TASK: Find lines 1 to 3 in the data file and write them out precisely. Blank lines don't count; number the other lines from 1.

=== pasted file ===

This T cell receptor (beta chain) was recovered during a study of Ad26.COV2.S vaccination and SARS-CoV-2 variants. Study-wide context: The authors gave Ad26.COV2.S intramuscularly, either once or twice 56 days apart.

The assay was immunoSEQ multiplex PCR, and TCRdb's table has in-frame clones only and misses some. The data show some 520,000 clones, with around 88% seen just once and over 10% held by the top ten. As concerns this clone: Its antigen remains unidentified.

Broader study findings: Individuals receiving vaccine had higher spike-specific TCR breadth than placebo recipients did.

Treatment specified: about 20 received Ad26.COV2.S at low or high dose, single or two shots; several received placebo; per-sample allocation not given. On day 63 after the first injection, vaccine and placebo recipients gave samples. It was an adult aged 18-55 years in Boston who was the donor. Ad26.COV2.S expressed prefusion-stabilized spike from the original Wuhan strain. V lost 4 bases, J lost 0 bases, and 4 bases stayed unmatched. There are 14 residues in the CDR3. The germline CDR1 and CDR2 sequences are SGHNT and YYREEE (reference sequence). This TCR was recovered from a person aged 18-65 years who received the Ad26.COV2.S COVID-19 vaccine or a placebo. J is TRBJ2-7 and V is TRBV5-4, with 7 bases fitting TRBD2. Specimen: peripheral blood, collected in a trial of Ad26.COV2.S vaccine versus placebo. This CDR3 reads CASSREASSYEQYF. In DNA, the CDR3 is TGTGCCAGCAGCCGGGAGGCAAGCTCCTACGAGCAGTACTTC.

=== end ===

This T cell receptor (beta chain) was recovered during a study of Ad26.COV2.S vaccination and SARS-CoV-2 variants. Study-wide context: The authors gave Ad26.COV2.S intramuscularly, either once or twice 56 days apart.

The assay was immunoSEQ multiplex PCR, and TCRdb's table has in-frame clones only and misses some. The data show some 520,000 clones, with around 88% seen just once and over 10% held by the top ten. As concerns this clone: Its antigen remains unidentified.

Broader study findings: Individuals receiving vaccine had higher spike-specific TCR breadth than placebo recipients did.